Video artist Jennifer Steinkamp’s decades-long love affair with digital art is still as passionate as ever. Best known for gently swaying curtains of flowering vines, her large-scale video installations use pixels like a pointillist deploys pigment, creating immense images from millions of microbe-size dabs of color. The impact of her work is in large part due to her manipulation of CGI code simulating the organic movement of explosions, breezes, ocean tides, and the human body.
As Madame Curie 1, the centerpiece of her current installation at LA’s ACME., amply demonstrates, the surreal, poetic magic of those billowing walls of flowers never gets old, no matter how many times she works a variant. The dreamlike quality of a supersaturated, clearly artificial yet utterly convincing replication of nature is undeniably hypnotic. Other work, such as Premature 9 (also included in the exhibition), 2004’s acclaimed installation The Wreck of the Dumaru, and a recent, more geometrical skyscraper projection speak to the true breadth of her aesthetic vocabulary. Dumaru filled a vast hall with a seasick carnival ride based on the destructive power of high ocean waves, and Premature’s imagery seems almost intestinal in its dark abstraction. Although her other series are indeed expertly crafted and affecting both physically and emotionally, it’s easy to see why she returns again and again to drink from the flower-well. Unlike her other more ambiguous and conceptually profound series, the flowers simply sooth the soul.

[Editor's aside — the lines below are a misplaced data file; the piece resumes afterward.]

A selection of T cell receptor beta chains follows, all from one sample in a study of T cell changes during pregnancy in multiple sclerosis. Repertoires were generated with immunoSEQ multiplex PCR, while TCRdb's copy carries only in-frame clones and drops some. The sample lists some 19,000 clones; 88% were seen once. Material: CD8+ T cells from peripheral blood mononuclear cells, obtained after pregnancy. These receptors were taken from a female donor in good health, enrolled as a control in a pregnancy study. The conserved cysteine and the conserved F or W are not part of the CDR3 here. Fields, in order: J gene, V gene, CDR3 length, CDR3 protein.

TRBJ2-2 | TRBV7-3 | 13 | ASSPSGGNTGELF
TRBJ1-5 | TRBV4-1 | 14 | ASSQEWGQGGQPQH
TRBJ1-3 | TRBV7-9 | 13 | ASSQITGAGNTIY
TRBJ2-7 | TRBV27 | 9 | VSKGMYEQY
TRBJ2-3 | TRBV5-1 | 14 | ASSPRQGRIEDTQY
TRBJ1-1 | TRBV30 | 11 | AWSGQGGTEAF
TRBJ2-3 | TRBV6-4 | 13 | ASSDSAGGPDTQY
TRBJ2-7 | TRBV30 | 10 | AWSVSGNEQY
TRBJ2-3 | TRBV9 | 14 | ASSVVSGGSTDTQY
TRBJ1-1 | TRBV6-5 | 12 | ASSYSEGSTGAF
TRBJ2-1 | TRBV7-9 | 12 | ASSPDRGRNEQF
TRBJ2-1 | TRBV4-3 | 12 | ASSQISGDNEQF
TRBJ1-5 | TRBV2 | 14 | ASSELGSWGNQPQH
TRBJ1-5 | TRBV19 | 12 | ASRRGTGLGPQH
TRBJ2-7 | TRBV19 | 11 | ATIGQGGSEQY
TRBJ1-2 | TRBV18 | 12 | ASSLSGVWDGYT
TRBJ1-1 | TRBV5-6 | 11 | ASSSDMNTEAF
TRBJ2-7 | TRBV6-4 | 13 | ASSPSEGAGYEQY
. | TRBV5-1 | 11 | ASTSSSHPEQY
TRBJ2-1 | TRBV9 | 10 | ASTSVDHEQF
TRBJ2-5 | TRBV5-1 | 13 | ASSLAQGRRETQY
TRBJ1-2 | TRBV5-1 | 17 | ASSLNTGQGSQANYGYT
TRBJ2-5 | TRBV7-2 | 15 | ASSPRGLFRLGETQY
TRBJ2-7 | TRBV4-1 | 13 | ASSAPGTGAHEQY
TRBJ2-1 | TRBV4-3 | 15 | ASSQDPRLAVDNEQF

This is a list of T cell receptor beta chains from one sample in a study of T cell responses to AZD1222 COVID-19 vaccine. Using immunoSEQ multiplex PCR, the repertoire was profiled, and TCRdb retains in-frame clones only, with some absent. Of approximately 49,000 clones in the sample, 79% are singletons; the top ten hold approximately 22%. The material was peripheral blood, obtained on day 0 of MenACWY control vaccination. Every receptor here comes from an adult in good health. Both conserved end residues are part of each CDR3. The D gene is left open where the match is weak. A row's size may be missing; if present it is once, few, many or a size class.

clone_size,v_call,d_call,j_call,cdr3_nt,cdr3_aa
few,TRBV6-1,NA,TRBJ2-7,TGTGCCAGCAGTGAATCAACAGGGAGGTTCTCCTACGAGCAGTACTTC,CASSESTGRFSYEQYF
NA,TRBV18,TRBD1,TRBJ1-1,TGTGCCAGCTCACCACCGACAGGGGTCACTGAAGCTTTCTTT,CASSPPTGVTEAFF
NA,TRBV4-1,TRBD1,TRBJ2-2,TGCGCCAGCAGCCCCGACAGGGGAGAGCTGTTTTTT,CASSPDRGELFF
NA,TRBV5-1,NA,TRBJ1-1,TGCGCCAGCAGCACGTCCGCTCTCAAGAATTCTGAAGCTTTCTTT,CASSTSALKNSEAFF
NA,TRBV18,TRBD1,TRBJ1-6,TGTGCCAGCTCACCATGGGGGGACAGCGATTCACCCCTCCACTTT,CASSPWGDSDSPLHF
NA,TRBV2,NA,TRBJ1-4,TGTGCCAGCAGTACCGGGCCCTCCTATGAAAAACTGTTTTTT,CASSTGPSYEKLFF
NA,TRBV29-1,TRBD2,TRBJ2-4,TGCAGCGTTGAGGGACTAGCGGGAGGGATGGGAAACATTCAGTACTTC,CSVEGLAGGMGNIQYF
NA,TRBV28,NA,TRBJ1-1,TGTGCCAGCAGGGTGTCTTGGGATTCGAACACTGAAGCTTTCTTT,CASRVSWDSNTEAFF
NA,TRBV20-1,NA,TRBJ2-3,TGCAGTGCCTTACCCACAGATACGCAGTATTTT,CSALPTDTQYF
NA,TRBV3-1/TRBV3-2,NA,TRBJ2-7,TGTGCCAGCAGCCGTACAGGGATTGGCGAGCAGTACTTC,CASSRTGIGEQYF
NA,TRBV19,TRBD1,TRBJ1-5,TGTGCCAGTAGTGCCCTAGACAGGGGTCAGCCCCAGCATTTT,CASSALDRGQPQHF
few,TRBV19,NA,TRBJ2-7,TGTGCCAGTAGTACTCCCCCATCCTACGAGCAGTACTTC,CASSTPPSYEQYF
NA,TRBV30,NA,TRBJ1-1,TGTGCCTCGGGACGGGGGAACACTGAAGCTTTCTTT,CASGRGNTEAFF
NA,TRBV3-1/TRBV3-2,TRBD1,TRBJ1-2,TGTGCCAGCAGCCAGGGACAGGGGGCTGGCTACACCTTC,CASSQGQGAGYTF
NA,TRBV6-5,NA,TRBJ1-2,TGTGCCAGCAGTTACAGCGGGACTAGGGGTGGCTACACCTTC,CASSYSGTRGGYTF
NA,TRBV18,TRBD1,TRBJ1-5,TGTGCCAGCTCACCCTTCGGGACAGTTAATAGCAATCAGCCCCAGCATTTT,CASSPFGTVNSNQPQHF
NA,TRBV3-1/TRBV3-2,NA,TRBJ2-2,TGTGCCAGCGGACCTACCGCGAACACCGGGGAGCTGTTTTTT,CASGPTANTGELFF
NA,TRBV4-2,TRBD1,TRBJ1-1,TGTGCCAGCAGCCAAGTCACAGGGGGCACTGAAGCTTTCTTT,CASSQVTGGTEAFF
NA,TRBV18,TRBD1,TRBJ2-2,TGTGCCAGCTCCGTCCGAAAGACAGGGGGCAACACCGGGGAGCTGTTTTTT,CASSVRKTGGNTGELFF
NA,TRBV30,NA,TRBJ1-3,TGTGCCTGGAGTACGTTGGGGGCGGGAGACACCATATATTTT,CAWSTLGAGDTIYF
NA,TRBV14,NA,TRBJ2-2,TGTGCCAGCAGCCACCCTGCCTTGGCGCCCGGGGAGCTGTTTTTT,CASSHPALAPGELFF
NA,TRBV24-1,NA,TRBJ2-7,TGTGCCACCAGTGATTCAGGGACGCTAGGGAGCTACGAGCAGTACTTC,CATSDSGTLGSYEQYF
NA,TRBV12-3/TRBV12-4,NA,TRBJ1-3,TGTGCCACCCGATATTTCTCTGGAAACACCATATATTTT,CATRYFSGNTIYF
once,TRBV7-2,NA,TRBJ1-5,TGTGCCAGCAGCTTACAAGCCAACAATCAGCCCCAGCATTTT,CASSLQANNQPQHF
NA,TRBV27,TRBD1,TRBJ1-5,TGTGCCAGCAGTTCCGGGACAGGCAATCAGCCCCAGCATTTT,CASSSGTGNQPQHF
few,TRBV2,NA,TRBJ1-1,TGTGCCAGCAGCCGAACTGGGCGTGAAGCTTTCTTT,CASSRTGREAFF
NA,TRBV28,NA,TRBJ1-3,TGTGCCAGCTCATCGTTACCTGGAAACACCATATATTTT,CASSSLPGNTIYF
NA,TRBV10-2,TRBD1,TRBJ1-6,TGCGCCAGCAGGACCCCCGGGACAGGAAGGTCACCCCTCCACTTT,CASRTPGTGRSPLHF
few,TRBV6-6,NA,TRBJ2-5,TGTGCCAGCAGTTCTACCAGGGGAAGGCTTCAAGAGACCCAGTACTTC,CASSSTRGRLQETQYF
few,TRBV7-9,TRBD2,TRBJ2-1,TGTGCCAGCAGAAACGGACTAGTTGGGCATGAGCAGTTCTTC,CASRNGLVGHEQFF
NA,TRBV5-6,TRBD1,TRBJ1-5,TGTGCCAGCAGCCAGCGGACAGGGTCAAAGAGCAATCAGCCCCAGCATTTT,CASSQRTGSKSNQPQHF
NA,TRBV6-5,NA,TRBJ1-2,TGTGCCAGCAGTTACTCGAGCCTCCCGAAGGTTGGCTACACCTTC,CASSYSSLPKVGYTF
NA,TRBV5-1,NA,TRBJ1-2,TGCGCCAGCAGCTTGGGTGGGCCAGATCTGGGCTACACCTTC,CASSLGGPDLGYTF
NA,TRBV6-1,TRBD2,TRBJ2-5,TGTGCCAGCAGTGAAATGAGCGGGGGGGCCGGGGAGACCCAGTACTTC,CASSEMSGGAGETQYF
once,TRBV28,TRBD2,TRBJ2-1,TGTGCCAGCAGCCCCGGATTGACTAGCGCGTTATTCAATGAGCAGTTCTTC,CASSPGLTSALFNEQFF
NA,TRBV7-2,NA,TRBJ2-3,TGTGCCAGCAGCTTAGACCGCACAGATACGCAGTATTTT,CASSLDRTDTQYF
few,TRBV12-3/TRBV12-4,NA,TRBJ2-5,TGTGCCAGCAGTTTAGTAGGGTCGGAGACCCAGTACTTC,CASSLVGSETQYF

Jennifer Steinkamp’s newest exhibition is on view through March 12 at ACME. in Los Angeles.
Click through for a gallery of images and video.
Jennifer Steinkamp, Madame Curie 1, 2011. Courtesy of ACME., Los Angeles. Photo credit: Robert Wedemeyer